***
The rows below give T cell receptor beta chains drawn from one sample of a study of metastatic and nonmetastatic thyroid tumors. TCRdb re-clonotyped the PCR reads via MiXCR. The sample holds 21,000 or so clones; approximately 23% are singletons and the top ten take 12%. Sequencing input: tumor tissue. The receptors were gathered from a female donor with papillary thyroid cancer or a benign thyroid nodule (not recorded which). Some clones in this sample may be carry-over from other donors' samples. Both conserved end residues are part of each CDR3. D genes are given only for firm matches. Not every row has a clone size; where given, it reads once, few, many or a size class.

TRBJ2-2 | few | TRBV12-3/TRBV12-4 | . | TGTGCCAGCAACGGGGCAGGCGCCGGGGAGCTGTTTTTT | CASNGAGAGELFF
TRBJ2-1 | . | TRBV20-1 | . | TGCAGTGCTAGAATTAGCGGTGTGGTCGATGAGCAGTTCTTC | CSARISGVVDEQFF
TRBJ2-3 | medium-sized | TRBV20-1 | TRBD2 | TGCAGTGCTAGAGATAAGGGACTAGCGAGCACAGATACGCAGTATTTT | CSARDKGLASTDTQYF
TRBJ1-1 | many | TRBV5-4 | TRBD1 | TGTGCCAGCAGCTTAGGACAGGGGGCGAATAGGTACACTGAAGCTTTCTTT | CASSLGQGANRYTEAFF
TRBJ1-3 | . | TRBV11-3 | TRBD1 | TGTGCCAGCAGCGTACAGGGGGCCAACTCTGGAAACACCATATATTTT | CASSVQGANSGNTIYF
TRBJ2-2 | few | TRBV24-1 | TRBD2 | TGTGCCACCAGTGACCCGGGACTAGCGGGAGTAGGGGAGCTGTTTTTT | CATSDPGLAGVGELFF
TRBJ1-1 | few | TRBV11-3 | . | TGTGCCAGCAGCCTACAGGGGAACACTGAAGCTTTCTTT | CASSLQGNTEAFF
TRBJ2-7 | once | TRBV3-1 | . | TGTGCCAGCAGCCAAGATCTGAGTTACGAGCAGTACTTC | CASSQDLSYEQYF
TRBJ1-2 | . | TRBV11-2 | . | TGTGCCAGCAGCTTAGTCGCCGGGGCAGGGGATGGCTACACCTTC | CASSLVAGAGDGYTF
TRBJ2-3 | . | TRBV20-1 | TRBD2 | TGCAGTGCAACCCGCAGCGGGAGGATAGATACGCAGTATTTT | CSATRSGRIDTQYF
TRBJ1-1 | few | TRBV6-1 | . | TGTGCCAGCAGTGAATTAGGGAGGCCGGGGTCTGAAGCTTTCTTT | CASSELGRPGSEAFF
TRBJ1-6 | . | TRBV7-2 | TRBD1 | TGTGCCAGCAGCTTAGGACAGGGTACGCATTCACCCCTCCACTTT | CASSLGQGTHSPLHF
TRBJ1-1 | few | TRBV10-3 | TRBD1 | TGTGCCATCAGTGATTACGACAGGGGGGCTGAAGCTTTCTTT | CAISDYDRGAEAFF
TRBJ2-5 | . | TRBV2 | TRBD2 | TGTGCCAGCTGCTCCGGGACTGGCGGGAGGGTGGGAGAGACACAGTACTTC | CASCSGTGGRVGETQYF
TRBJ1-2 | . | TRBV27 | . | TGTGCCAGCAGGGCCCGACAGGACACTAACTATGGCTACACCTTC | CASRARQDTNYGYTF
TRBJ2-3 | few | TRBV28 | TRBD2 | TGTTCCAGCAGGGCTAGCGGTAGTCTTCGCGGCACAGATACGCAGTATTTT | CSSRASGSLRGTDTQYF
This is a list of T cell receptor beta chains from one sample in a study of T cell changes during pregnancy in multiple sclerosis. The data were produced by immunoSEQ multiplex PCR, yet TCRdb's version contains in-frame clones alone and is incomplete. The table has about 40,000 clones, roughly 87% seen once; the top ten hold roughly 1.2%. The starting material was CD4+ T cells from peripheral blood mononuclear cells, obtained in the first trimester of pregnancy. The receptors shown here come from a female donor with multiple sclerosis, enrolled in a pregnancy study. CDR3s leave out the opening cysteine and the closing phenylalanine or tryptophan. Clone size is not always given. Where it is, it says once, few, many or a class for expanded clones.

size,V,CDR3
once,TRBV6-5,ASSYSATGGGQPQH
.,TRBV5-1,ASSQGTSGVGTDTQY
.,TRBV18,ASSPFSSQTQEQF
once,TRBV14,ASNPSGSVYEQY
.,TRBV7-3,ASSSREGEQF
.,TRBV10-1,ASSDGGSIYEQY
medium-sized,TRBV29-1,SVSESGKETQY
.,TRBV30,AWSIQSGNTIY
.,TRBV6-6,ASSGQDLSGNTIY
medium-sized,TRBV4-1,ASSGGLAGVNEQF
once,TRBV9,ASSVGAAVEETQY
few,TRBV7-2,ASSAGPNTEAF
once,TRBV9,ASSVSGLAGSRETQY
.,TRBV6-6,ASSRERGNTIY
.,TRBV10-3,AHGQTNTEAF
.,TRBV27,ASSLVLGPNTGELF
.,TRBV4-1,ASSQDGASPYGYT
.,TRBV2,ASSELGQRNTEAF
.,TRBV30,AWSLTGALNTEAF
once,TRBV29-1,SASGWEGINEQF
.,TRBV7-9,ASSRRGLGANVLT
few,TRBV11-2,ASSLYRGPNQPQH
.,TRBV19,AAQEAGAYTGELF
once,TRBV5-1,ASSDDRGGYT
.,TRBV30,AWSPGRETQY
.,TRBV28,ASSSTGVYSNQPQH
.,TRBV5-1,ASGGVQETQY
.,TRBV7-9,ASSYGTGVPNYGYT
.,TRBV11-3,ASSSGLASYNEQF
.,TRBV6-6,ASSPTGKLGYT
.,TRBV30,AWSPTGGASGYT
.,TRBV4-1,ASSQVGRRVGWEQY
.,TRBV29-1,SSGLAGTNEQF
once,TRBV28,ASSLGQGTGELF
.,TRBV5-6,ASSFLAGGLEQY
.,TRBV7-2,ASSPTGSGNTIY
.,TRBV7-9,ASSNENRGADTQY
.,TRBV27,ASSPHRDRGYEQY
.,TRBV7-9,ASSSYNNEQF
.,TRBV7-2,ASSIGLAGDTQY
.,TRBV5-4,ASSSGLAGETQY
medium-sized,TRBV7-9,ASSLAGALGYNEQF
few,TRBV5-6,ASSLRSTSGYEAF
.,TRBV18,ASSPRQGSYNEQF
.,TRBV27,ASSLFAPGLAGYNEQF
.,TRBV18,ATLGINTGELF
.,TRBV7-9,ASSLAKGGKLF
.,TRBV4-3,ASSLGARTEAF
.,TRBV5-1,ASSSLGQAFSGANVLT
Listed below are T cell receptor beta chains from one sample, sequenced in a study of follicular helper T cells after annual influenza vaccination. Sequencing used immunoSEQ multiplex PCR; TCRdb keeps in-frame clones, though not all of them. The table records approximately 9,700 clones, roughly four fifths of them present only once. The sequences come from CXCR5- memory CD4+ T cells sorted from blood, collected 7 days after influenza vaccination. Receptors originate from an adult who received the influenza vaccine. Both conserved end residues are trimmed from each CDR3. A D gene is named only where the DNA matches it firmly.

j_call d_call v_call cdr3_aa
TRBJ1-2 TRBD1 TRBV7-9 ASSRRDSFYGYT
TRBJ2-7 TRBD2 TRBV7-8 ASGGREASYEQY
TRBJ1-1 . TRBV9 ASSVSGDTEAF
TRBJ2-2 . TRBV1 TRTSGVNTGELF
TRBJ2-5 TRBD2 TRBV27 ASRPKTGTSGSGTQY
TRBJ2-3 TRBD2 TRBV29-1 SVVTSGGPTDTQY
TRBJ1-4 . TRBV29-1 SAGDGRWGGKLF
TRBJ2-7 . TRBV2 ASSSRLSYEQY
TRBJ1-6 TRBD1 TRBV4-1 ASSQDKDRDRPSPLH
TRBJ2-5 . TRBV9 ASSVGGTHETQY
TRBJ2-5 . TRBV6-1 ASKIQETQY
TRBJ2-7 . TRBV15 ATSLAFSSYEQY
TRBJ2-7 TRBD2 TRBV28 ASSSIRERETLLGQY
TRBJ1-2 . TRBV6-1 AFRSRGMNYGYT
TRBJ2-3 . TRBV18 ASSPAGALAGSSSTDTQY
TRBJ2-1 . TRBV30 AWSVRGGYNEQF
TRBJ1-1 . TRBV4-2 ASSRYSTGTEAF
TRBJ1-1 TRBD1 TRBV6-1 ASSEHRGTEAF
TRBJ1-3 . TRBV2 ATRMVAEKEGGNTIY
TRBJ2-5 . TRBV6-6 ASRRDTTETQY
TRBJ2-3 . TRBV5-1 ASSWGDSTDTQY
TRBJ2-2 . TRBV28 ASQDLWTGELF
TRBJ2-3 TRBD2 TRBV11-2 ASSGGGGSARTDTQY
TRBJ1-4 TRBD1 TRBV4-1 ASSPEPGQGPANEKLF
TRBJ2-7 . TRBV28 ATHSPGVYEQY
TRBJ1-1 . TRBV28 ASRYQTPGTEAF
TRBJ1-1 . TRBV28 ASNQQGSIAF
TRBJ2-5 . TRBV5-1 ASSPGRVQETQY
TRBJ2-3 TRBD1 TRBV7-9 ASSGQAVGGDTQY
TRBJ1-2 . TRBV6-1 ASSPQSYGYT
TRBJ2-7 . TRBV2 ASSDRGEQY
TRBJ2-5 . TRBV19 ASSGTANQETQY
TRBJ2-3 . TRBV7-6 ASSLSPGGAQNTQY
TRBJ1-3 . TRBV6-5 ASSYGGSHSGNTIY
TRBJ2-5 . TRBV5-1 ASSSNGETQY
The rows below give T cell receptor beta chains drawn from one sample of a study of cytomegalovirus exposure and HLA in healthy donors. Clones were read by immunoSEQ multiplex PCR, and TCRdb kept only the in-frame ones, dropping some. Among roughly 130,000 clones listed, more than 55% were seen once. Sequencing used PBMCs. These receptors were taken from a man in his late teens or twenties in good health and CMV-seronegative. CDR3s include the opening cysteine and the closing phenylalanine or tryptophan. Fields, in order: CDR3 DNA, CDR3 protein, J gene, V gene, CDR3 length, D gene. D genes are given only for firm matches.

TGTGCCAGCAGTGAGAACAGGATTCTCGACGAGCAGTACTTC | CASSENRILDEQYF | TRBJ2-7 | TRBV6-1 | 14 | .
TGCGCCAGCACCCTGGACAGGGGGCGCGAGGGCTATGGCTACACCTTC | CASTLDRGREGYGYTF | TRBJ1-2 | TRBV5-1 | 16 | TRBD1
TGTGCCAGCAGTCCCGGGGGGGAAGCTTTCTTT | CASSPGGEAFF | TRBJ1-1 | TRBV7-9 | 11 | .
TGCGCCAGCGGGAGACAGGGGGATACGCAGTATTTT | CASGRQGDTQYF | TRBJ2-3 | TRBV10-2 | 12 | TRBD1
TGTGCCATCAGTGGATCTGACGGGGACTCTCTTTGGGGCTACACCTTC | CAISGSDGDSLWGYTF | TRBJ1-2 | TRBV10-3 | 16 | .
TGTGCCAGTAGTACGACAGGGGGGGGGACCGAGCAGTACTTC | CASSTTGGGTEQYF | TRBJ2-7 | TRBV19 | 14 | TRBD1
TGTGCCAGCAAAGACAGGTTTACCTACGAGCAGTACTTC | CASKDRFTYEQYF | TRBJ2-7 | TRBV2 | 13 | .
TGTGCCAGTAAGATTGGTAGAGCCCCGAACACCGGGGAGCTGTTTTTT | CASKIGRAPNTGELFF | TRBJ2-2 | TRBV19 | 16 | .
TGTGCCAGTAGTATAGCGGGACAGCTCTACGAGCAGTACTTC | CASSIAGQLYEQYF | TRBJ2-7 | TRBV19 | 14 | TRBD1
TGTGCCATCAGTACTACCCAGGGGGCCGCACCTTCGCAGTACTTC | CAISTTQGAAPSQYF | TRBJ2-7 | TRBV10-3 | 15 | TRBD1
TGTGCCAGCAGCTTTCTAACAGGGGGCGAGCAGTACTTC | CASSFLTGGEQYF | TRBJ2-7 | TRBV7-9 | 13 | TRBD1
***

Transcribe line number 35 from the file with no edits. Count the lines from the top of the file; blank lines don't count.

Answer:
.,TRBV27,ASSLVLGPNTGELF